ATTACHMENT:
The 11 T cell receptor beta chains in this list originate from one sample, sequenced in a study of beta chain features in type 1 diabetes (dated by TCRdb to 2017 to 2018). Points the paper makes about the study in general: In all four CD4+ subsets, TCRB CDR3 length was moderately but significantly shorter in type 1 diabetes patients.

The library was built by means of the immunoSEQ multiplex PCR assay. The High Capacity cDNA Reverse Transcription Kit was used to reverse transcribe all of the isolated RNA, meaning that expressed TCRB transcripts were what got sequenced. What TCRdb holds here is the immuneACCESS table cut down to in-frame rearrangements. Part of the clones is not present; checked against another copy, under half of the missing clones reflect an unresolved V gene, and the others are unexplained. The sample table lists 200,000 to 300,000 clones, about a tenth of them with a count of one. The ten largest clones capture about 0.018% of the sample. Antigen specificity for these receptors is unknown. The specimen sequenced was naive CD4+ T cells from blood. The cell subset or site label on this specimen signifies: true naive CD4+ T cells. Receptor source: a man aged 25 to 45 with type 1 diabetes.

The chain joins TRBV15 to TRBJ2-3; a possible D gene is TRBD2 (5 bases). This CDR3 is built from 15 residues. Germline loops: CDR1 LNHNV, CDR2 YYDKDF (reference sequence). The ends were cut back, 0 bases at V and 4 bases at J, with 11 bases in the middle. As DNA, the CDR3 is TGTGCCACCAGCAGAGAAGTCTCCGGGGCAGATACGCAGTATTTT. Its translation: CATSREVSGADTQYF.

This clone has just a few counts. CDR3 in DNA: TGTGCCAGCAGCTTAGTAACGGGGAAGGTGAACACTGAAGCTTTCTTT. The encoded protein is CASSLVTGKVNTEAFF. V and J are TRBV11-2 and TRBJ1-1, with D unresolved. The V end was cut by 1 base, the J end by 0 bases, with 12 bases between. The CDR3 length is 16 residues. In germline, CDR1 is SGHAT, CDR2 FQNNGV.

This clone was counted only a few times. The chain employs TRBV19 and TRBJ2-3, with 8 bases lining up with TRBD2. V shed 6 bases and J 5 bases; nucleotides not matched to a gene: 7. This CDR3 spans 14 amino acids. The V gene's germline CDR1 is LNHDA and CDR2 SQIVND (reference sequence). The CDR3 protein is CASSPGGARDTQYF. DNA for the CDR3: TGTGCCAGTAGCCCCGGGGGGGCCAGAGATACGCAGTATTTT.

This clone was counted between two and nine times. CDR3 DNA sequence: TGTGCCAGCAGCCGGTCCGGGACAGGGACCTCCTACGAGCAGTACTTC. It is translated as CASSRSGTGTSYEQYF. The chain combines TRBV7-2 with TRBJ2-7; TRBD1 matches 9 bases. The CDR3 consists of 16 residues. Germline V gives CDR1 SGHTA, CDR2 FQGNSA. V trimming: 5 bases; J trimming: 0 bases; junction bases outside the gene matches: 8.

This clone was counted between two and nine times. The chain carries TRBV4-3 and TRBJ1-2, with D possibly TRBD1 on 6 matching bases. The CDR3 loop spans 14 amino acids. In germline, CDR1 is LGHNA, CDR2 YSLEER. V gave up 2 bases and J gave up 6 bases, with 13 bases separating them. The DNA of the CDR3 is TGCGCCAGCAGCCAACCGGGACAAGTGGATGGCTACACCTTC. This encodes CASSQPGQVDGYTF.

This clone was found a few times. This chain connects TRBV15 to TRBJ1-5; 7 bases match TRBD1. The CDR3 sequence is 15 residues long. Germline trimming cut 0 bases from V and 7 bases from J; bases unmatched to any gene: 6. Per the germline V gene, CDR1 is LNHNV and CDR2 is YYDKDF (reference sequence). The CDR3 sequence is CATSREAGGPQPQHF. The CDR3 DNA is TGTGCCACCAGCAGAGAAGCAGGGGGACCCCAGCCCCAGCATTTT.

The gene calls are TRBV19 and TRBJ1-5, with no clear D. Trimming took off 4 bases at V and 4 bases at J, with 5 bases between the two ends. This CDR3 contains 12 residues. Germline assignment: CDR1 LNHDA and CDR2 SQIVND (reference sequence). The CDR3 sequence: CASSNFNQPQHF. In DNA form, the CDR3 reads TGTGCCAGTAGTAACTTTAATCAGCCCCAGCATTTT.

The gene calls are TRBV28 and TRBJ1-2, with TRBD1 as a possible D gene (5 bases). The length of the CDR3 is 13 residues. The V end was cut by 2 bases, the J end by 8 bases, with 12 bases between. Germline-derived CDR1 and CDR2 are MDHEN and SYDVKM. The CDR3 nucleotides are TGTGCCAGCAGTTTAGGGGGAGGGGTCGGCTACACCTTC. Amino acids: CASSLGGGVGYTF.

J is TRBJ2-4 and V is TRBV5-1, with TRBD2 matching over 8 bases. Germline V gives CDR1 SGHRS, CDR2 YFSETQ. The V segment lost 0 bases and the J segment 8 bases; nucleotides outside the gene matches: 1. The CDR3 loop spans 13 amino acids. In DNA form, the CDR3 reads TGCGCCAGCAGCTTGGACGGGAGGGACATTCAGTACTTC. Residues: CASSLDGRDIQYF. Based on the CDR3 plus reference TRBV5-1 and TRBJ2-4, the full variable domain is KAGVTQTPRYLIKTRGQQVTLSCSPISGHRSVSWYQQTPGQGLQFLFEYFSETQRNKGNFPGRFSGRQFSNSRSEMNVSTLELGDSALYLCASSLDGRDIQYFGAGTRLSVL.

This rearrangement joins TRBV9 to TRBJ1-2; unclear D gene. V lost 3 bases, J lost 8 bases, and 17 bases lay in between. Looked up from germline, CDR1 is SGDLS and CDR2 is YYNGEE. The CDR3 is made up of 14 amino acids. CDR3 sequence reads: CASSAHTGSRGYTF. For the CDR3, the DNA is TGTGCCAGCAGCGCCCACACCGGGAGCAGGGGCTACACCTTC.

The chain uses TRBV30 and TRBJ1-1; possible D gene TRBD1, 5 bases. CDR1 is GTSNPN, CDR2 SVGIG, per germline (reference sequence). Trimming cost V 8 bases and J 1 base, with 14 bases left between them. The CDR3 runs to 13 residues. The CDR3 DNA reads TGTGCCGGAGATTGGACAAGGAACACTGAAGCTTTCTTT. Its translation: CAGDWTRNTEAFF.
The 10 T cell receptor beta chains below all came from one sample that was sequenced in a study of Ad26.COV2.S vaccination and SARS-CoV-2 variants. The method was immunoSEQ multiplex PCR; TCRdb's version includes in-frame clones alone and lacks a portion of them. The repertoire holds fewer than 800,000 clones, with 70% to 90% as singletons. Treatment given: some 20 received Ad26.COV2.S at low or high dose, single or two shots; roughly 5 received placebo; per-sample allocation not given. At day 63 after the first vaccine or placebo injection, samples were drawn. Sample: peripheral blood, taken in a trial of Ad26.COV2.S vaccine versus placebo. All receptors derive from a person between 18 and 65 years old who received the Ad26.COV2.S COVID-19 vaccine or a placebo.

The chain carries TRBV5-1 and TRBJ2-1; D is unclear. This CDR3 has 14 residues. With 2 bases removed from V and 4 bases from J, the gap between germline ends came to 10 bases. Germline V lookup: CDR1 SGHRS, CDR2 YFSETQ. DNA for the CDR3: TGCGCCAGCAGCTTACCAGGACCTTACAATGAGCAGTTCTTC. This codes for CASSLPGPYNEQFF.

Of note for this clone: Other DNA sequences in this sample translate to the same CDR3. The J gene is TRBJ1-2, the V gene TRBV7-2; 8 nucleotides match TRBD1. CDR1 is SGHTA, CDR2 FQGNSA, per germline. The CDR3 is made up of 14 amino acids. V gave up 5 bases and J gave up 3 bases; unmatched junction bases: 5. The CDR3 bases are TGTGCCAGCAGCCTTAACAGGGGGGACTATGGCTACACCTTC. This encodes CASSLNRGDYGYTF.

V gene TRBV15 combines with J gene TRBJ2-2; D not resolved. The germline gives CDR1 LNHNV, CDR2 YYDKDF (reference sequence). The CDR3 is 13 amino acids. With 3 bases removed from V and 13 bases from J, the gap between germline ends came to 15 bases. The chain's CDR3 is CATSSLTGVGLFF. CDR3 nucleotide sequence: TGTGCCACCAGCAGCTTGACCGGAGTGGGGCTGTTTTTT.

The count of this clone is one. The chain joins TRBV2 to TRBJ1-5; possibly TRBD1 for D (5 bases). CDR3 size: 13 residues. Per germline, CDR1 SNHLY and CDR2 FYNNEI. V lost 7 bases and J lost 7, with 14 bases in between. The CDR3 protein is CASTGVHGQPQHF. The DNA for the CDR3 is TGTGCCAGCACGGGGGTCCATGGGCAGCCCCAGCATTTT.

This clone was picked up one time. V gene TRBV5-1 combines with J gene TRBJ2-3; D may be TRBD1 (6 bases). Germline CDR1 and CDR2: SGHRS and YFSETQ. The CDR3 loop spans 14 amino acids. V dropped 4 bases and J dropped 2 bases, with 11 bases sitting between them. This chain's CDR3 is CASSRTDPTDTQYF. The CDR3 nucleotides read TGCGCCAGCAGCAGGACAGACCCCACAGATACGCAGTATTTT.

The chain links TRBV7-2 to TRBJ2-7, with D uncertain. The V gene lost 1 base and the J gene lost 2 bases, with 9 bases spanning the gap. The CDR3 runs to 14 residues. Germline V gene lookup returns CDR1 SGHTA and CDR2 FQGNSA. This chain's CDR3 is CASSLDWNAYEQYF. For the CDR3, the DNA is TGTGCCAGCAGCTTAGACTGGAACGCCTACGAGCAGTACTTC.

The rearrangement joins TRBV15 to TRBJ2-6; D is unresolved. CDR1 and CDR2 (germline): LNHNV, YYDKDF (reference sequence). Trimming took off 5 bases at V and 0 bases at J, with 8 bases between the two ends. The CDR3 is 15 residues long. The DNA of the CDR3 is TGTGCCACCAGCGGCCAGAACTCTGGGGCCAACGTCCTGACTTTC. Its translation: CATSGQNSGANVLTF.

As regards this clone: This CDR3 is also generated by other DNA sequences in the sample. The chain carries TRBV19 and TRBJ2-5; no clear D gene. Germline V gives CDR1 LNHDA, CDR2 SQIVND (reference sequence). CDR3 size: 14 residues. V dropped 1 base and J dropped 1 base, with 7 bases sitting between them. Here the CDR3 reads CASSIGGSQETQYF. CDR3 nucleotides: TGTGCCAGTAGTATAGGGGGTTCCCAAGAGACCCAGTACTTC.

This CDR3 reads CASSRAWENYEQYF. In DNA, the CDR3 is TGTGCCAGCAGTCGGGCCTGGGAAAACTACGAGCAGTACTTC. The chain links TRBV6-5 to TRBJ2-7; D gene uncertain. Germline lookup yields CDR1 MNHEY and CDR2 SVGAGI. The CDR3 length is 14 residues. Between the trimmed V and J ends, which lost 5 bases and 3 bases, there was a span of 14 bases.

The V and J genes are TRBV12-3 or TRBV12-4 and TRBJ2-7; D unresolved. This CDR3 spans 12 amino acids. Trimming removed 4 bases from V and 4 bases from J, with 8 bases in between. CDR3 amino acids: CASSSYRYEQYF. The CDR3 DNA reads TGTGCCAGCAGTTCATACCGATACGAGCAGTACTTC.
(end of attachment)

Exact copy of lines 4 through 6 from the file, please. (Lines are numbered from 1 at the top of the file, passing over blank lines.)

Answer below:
This clone has just a few counts. CDR3 in DNA: TGTGCCAGCAGCTTAGTAACGGGGAAGGTGAACACTGAAGCTTTCTTT. The encoded protein is CASSLVTGKVNTEAFF. V and J are TRBV11-2 and TRBJ1-1, with D unresolved. The V end was cut by 1 base, the J end by 0 bases, with 12 bases between. The CDR3 length is 16 residues. In germline, CDR1 is SGHAT, CDR2 FQNNGV.

This clone was counted only a few times. The chain employs TRBV19 and TRBJ2-3, with 8 bases lining up with TRBD2. V shed 6 bases and J 5 bases; nucleotides not matched to a gene: 7. This CDR3 spans 14 amino acids. The V gene's germline CDR1 is LNHDA and CDR2 SQIVND (reference sequence). The CDR3 protein is CASSPGGARDTQYF. DNA for the CDR3: TGTGCCAGTAGCCCCGGGGGGGCCAGAGATACGCAGTATTTT.

This clone was counted between two and nine times. CDR3 DNA sequence: TGTGCCAGCAGCCGGTCCGGGACAGGGACCTCCTACGAGCAGTACTTC. It is translated as CASSRSGTGTSYEQYF. The chain combines TRBV7-2 with TRBJ2-7; TRBD1 matches 9 bases. The CDR3 consists of 16 residues. Germline V gives CDR1 SGHTA, CDR2 FQGNSA. V trimming: 5 bases; J trimming: 0 bases; junction bases outside the gene matches: 8.